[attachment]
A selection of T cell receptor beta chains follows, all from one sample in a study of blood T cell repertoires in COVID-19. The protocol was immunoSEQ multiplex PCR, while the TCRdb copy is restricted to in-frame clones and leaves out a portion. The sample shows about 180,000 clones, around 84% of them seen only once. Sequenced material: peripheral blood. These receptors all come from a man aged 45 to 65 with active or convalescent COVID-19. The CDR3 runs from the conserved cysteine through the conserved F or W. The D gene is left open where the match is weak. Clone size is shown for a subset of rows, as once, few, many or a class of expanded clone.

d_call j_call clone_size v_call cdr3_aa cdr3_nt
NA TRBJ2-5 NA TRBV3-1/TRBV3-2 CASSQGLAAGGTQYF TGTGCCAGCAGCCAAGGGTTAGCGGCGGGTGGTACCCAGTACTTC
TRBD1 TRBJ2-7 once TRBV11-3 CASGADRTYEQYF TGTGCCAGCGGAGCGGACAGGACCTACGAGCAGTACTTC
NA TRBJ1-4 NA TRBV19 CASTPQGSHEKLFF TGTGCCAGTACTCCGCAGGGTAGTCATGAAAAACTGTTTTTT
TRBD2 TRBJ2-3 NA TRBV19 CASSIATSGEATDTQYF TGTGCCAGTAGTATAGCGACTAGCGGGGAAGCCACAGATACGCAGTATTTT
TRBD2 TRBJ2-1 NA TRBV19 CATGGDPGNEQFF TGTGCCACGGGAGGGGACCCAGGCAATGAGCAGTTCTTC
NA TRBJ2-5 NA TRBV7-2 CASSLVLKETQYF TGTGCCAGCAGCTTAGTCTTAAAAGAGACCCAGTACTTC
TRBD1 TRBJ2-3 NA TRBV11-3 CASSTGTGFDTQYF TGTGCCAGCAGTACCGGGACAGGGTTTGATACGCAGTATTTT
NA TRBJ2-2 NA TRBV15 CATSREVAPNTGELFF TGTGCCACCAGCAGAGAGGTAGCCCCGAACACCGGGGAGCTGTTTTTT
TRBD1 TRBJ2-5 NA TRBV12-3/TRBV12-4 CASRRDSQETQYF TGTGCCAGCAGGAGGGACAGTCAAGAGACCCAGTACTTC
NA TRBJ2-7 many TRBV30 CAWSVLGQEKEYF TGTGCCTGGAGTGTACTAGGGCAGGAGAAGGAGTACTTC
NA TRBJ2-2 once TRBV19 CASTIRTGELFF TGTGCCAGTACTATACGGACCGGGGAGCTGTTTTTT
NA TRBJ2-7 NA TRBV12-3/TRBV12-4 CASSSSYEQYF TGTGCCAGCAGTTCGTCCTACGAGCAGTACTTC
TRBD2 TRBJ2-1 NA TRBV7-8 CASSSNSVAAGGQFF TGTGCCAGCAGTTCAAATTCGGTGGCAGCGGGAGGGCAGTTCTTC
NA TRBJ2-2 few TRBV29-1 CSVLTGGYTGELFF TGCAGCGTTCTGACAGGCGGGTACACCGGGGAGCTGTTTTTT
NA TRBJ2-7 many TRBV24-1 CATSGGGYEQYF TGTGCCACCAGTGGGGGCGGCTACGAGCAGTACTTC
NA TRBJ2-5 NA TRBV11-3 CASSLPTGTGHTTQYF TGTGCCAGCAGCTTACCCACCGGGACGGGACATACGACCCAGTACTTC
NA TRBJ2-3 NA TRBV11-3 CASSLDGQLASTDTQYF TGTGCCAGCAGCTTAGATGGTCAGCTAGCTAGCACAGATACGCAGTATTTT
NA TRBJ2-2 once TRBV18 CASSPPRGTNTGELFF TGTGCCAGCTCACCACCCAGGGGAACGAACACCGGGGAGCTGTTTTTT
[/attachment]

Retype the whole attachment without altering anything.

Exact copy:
A selection of T cell receptor beta chains follows, all from one sample in a study of blood T cell repertoires in COVID-19. The protocol was immunoSEQ multiplex PCR, while the TCRdb copy is restricted to in-frame clones and leaves out a portion. The sample shows about 180,000 clones, around 84% of them seen only once. Sequenced material: peripheral blood. These receptors all come from a man aged 45 to 65 with active or convalescent COVID-19. The CDR3 runs from the conserved cysteine through the conserved F or W. The D gene is left open where the match is weak. Clone size is shown for a subset of rows, as once, few, many or a class of expanded clone.

d_call j_call clone_size v_call cdr3_aa cdr3_nt
NA TRBJ2-5 NA TRBV3-1/TRBV3-2 CASSQGLAAGGTQYF TGTGCCAGCAGCCAAGGGTTAGCGGCGGGTGGTACCCAGTACTTC
TRBD1 TRBJ2-7 once TRBV11-3 CASGADRTYEQYF TGTGCCAGCGGAGCGGACAGGACCTACGAGCAGTACTTC
NA TRBJ1-4 NA TRBV19 CASTPQGSHEKLFF TGTGCCAGTACTCCGCAGGGTAGTCATGAAAAACTGTTTTTT
TRBD2 TRBJ2-3 NA TRBV19 CASSIATSGEATDTQYF TGTGCCAGTAGTATAGCGACTAGCGGGGAAGCCACAGATACGCAGTATTTT
TRBD2 TRBJ2-1 NA TRBV19 CATGGDPGNEQFF TGTGCCACGGGAGGGGACCCAGGCAATGAGCAGTTCTTC
NA TRBJ2-5 NA TRBV7-2 CASSLVLKETQYF TGTGCCAGCAGCTTAGTCTTAAAAGAGACCCAGTACTTC
TRBD1 TRBJ2-3 NA TRBV11-3 CASSTGTGFDTQYF TGTGCCAGCAGTACCGGGACAGGGTTTGATACGCAGTATTTT
NA TRBJ2-2 NA TRBV15 CATSREVAPNTGELFF TGTGCCACCAGCAGAGAGGTAGCCCCGAACACCGGGGAGCTGTTTTTT
TRBD1 TRBJ2-5 NA TRBV12-3/TRBV12-4 CASRRDSQETQYF TGTGCCAGCAGGAGGGACAGTCAAGAGACCCAGTACTTC
NA TRBJ2-7 many TRBV30 CAWSVLGQEKEYF TGTGCCTGGAGTGTACTAGGGCAGGAGAAGGAGTACTTC
NA TRBJ2-2 once TRBV19 CASTIRTGELFF TGTGCCAGTACTATACGGACCGGGGAGCTGTTTTTT
NA TRBJ2-7 NA TRBV12-3/TRBV12-4 CASSSSYEQYF TGTGCCAGCAGTTCGTCCTACGAGCAGTACTTC
TRBD2 TRBJ2-1 NA TRBV7-8 CASSSNSVAAGGQFF TGTGCCAGCAGTTCAAATTCGGTGGCAGCGGGAGGGCAGTTCTTC
NA TRBJ2-2 few TRBV29-1 CSVLTGGYTGELFF TGCAGCGTTCTGACAGGCGGGTACACCGGGGAGCTGTTTTTT
NA TRBJ2-7 many TRBV24-1 CATSGGGYEQYF TGTGCCACCAGTGGGGGCGGCTACGAGCAGTACTTC
NA TRBJ2-5 NA TRBV11-3 CASSLPTGTGHTTQYF TGTGCCAGCAGCTTACCCACCGGGACGGGACATACGACCCAGTACTTC
NA TRBJ2-3 NA TRBV11-3 CASSLDGQLASTDTQYF TGTGCCAGCAGCTTAGATGGTCAGCTAGCTAGCACAGATACGCAGTATTTT
NA TRBJ2-2 once TRBV18 CASSPPRGTNTGELFF TGTGCCAGCTCACCACCCAGGGGAACGAACACCGGGGAGCTGTTTTTT